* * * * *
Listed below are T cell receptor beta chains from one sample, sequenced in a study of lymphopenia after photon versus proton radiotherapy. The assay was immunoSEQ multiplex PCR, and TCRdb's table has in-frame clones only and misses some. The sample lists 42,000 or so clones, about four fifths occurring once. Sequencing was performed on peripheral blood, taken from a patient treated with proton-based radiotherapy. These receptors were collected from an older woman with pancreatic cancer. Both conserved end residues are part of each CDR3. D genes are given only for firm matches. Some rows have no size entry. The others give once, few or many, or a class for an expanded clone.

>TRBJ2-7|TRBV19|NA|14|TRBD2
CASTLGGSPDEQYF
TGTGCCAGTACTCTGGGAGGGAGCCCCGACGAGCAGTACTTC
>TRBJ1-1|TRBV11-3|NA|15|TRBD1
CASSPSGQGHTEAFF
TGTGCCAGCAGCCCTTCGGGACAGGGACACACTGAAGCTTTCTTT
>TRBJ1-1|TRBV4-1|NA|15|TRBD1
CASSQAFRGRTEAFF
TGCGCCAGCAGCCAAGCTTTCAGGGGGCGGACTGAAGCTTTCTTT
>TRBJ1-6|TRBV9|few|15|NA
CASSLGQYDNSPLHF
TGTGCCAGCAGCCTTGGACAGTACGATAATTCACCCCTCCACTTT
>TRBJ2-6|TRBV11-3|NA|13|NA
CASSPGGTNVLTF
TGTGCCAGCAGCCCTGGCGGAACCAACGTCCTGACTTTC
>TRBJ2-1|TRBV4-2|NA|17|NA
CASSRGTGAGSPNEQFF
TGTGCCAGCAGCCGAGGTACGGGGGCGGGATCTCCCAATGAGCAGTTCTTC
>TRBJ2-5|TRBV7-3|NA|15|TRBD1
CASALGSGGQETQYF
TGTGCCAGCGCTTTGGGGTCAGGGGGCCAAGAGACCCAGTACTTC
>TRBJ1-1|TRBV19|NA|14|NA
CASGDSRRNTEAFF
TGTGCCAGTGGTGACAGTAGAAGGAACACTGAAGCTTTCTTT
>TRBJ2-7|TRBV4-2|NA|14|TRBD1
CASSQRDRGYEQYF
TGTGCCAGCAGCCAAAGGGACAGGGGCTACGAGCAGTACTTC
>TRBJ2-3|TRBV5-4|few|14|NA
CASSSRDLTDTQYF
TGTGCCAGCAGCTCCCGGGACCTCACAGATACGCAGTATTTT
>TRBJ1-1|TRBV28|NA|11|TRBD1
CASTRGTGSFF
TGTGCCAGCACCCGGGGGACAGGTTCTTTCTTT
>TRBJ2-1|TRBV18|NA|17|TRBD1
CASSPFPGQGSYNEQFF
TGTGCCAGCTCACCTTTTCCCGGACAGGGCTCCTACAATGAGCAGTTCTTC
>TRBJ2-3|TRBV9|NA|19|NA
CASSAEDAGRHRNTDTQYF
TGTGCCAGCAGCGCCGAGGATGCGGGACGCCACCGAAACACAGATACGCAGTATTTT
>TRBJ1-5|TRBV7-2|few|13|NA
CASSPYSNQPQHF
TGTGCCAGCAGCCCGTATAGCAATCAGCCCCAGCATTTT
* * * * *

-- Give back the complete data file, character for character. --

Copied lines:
Listed below are T cell receptor beta chains from one sample, sequenced in a study of lymphopenia after photon versus proton radiotherapy. The assay was immunoSEQ multiplex PCR, and TCRdb's table has in-frame clones only and misses some. The sample lists 42,000 or so clones, about four fifths occurring once. Sequencing was performed on peripheral blood, taken from a patient treated with proton-based radiotherapy. These receptors were collected from an older woman with pancreatic cancer. Both conserved end residues are part of each CDR3. D genes are given only for firm matches. Some rows have no size entry. The others give once, few or many, or a class for an expanded clone.

>TRBJ2-7|TRBV19|NA|14|TRBD2
CASTLGGSPDEQYF
TGTGCCAGTACTCTGGGAGGGAGCCCCGACGAGCAGTACTTC
>TRBJ1-1|TRBV11-3|NA|15|TRBD1
CASSPSGQGHTEAFF
TGTGCCAGCAGCCCTTCGGGACAGGGACACACTGAAGCTTTCTTT
>TRBJ1-1|TRBV4-1|NA|15|TRBD1
CASSQAFRGRTEAFF
TGCGCCAGCAGCCAAGCTTTCAGGGGGCGGACTGAAGCTTTCTTT
>TRBJ1-6|TRBV9|few|15|NA
CASSLGQYDNSPLHF
TGTGCCAGCAGCCTTGGACAGTACGATAATTCACCCCTCCACTTT
>TRBJ2-6|TRBV11-3|NA|13|NA
CASSPGGTNVLTF
TGTGCCAGCAGCCCTGGCGGAACCAACGTCCTGACTTTC
>TRBJ2-1|TRBV4-2|NA|17|NA
CASSRGTGAGSPNEQFF
TGTGCCAGCAGCCGAGGTACGGGGGCGGGATCTCCCAATGAGCAGTTCTTC
>TRBJ2-5|TRBV7-3|NA|15|TRBD1
CASALGSGGQETQYF
TGTGCCAGCGCTTTGGGGTCAGGGGGCCAAGAGACCCAGTACTTC
>TRBJ1-1|TRBV19|NA|14|NA
CASGDSRRNTEAFF
TGTGCCAGTGGTGACAGTAGAAGGAACACTGAAGCTTTCTTT
>TRBJ2-7|TRBV4-2|NA|14|TRBD1
CASSQRDRGYEQYF
TGTGCCAGCAGCCAAAGGGACAGGGGCTACGAGCAGTACTTC
>TRBJ2-3|TRBV5-4|few|14|NA
CASSSRDLTDTQYF
TGTGCCAGCAGCTCCCGGGACCTCACAGATACGCAGTATTTT
>TRBJ1-1|TRBV28|NA|11|TRBD1
CASTRGTGSFF
TGTGCCAGCACCCGGGGGACAGGTTCTTTCTTT
>TRBJ2-1|TRBV18|NA|17|TRBD1
CASSPFPGQGSYNEQFF
TGTGCCAGCTCACCTTTTCCCGGACAGGGCTCCTACAATGAGCAGTTCTTC
>TRBJ2-3|TRBV9|NA|19|NA
CASSAEDAGRHRNTDTQYF
TGTGCCAGCAGCGCCGAGGATGCGGGACGCCACCGAAACACAGATACGCAGTATTTT
>TRBJ1-5|TRBV7-2|few|13|NA
CASSPYSNQPQHF
TGTGCCAGCAGCCCGTATAGCAATCAGCCCCAGCATTTT